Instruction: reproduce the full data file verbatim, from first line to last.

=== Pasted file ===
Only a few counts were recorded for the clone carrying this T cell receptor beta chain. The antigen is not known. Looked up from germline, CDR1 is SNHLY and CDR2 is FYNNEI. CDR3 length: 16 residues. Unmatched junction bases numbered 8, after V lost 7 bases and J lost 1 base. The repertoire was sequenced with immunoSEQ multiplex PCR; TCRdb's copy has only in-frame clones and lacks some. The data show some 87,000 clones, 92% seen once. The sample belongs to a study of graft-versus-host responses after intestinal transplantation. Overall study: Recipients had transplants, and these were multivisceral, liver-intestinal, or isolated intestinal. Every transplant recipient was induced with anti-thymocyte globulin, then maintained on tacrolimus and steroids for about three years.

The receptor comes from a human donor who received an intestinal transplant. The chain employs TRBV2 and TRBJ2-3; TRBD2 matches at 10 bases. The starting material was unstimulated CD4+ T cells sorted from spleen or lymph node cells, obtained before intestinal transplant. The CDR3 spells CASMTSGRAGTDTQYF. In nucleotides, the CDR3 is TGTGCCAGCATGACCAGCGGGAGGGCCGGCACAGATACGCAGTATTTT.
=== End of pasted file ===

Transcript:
Only a few counts were recorded for the clone carrying this T cell receptor beta chain. The antigen is not known. Looked up from germline, CDR1 is SNHLY and CDR2 is FYNNEI. CDR3 length: 16 residues. Unmatched junction bases numbered 8, after V lost 7 bases and J lost 1 base. The repertoire was sequenced with immunoSEQ multiplex PCR; TCRdb's copy has only in-frame clones and lacks some. The data show some 87,000 clones, 92% seen once. The sample belongs to a study of graft-versus-host responses after intestinal transplantation. Overall study: Recipients had transplants, and these were multivisceral, liver-intestinal, or isolated intestinal. Every transplant recipient was induced with anti-thymocyte globulin, then maintained on tacrolimus and steroids for about three years.

The receptor comes from a human donor who received an intestinal transplant. The chain employs TRBV2 and TRBJ2-3; TRBD2 matches at 10 bases. The starting material was unstimulated CD4+ T cells sorted from spleen or lymph node cells, obtained before intestinal transplant. The CDR3 spells CASMTSGRAGTDTQYF. In nucleotides, the CDR3 is TGTGCCAGCATGACCAGCGGGAGGGCCGGCACAGATACGCAGTATTTT.